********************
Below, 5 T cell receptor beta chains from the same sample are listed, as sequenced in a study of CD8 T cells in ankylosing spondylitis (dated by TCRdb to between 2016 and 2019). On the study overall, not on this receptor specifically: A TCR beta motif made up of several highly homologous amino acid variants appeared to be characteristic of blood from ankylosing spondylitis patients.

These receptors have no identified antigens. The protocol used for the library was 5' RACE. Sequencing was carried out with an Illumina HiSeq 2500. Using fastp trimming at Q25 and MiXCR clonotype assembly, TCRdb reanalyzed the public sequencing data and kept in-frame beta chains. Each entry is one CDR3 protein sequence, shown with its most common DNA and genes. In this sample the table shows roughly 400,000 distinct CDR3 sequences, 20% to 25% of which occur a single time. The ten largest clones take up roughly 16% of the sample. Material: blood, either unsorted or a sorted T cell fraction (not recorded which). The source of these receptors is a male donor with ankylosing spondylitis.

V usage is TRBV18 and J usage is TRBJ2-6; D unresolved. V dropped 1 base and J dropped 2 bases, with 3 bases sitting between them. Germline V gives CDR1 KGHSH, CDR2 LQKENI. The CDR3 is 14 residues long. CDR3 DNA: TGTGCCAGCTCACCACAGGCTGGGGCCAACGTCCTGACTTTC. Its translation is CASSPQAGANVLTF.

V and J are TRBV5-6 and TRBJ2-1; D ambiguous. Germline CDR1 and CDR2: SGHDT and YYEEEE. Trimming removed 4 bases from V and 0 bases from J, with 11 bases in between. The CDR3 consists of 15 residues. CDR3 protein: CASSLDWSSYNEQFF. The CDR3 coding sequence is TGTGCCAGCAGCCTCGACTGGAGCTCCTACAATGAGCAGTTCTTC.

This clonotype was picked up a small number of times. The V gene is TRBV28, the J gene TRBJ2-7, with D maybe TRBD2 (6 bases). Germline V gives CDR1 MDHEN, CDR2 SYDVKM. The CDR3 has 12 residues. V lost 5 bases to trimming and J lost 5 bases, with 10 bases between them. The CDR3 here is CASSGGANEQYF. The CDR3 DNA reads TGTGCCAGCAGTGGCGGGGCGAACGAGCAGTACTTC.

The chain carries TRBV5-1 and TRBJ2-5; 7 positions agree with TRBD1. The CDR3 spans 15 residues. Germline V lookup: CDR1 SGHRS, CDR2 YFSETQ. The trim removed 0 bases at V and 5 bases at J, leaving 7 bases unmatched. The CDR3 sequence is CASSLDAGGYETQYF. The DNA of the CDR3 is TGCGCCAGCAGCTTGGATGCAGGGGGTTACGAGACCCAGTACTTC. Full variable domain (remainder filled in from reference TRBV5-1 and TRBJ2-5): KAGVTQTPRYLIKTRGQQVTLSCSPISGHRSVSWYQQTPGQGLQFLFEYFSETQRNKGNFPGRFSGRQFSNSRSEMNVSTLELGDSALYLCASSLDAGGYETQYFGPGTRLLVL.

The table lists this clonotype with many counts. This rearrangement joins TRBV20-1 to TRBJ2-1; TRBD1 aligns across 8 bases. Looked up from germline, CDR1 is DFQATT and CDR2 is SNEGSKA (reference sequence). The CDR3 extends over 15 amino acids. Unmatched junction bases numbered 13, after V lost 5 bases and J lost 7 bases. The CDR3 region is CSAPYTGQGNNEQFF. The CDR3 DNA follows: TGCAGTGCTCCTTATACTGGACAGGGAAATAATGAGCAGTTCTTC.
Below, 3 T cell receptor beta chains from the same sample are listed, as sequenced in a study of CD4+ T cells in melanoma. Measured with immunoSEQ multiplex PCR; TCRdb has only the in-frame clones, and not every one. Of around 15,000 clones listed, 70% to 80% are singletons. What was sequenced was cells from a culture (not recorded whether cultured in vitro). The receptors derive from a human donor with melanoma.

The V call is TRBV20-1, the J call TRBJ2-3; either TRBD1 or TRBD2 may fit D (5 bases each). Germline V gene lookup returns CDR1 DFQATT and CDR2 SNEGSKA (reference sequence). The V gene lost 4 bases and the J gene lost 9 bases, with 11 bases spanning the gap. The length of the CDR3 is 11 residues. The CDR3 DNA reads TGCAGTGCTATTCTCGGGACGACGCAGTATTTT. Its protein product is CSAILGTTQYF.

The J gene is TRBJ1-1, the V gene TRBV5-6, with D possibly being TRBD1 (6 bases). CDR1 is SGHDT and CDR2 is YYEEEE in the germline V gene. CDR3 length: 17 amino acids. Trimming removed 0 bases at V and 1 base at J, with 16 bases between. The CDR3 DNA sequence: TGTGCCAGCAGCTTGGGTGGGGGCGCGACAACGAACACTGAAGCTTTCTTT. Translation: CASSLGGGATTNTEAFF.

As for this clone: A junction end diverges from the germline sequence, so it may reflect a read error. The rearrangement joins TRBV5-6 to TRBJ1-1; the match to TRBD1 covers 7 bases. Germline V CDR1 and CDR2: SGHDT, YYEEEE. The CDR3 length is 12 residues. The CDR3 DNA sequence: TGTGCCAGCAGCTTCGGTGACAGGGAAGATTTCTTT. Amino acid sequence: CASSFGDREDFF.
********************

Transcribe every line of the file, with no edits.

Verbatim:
Below, 5 T cell receptor beta chains from the same sample are listed, as sequenced in a study of CD8 T cells in ankylosing spondylitis (dated by TCRdb to between 2016 and 2019). On the study overall, not on this receptor specifically: A TCR beta motif made up of several highly homologous amino acid variants appeared to be characteristic of blood from ankylosing spondylitis patients.

These receptors have no identified antigens. The protocol used for the library was 5' RACE. Sequencing was carried out with an Illumina HiSeq 2500. Using fastp trimming at Q25 and MiXCR clonotype assembly, TCRdb reanalyzed the public sequencing data and kept in-frame beta chains. Each entry is one CDR3 protein sequence, shown with its most common DNA and genes. In this sample the table shows roughly 400,000 distinct CDR3 sequences, 20% to 25% of which occur a single time. The ten largest clones take up roughly 16% of the sample. Material: blood, either unsorted or a sorted T cell fraction (not recorded which). The source of these receptors is a male donor with ankylosing spondylitis.

V usage is TRBV18 and J usage is TRBJ2-6; D unresolved. V dropped 1 base and J dropped 2 bases, with 3 bases sitting between them. Germline V gives CDR1 KGHSH, CDR2 LQKENI. The CDR3 is 14 residues long. CDR3 DNA: TGTGCCAGCTCACCACAGGCTGGGGCCAACGTCCTGACTTTC. Its translation is CASSPQAGANVLTF.

V and J are TRBV5-6 and TRBJ2-1; D ambiguous. Germline CDR1 and CDR2: SGHDT and YYEEEE. Trimming removed 4 bases from V and 0 bases from J, with 11 bases in between. The CDR3 consists of 15 residues. CDR3 protein: CASSLDWSSYNEQFF. The CDR3 coding sequence is TGTGCCAGCAGCCTCGACTGGAGCTCCTACAATGAGCAGTTCTTC.

This clonotype was picked up a small number of times. The V gene is TRBV28, the J gene TRBJ2-7, with D maybe TRBD2 (6 bases). Germline V gives CDR1 MDHEN, CDR2 SYDVKM. The CDR3 has 12 residues. V lost 5 bases to trimming and J lost 5 bases, with 10 bases between them. The CDR3 here is CASSGGANEQYF. The CDR3 DNA reads TGTGCCAGCAGTGGCGGGGCGAACGAGCAGTACTTC.

The chain carries TRBV5-1 and TRBJ2-5; 7 positions agree with TRBD1. The CDR3 spans 15 residues. Germline V lookup: CDR1 SGHRS, CDR2 YFSETQ. The trim removed 0 bases at V and 5 bases at J, leaving 7 bases unmatched. The CDR3 sequence is CASSLDAGGYETQYF. The DNA of the CDR3 is TGCGCCAGCAGCTTGGATGCAGGGGGTTACGAGACCCAGTACTTC. Full variable domain (remainder filled in from reference TRBV5-1 and TRBJ2-5): KAGVTQTPRYLIKTRGQQVTLSCSPISGHRSVSWYQQTPGQGLQFLFEYFSETQRNKGNFPGRFSGRQFSNSRSEMNVSTLELGDSALYLCASSLDAGGYETQYFGPGTRLLVL.

The table lists this clonotype with many counts. This rearrangement joins TRBV20-1 to TRBJ2-1; TRBD1 aligns across 8 bases. Looked up from germline, CDR1 is DFQATT and CDR2 is SNEGSKA (reference sequence). The CDR3 extends over 15 amino acids. Unmatched junction bases numbered 13, after V lost 5 bases and J lost 7 bases. The CDR3 region is CSAPYTGQGNNEQFF. The CDR3 DNA follows: TGCAGTGCTCCTTATACTGGACAGGGAAATAATGAGCAGTTCTTC.
Below, 3 T cell receptor beta chains from the same sample are listed, as sequenced in a study of CD4+ T cells in melanoma. Measured with immunoSEQ multiplex PCR; TCRdb has only the in-frame clones, and not every one. Of around 15,000 clones listed, 70% to 80% are singletons. What was sequenced was cells from a culture (not recorded whether cultured in vitro). The receptors derive from a human donor with melanoma.

The V call is TRBV20-1, the J call TRBJ2-3; either TRBD1 or TRBD2 may fit D (5 bases each). Germline V gene lookup returns CDR1 DFQATT and CDR2 SNEGSKA (reference sequence). The V gene lost 4 bases and the J gene lost 9 bases, with 11 bases spanning the gap. The length of the CDR3 is 11 residues. The CDR3 DNA reads TGCAGTGCTATTCTCGGGACGACGCAGTATTTT. Its protein product is CSAILGTTQYF.

The J gene is TRBJ1-1, the V gene TRBV5-6, with D possibly being TRBD1 (6 bases). CDR1 is SGHDT and CDR2 is YYEEEE in the germline V gene. CDR3 length: 17 amino acids. Trimming removed 0 bases at V and 1 base at J, with 16 bases between. The CDR3 DNA sequence: TGTGCCAGCAGCTTGGGTGGGGGCGCGACAACGAACACTGAAGCTTTCTTT. Translation: CASSLGGGATTNTEAFF.

As for this clone: A junction end diverges from the germline sequence, so it may reflect a read error. The rearrangement joins TRBV5-6 to TRBJ1-1; the match to TRBD1 covers 7 bases. Germline V CDR1 and CDR2: SGHDT, YYEEEE. The CDR3 length is 12 residues. The CDR3 DNA sequence: TGTGCCAGCAGCTTCGGTGACAGGGAAGATTTCTTT. Amino acid sequence: CASSFGDREDFF.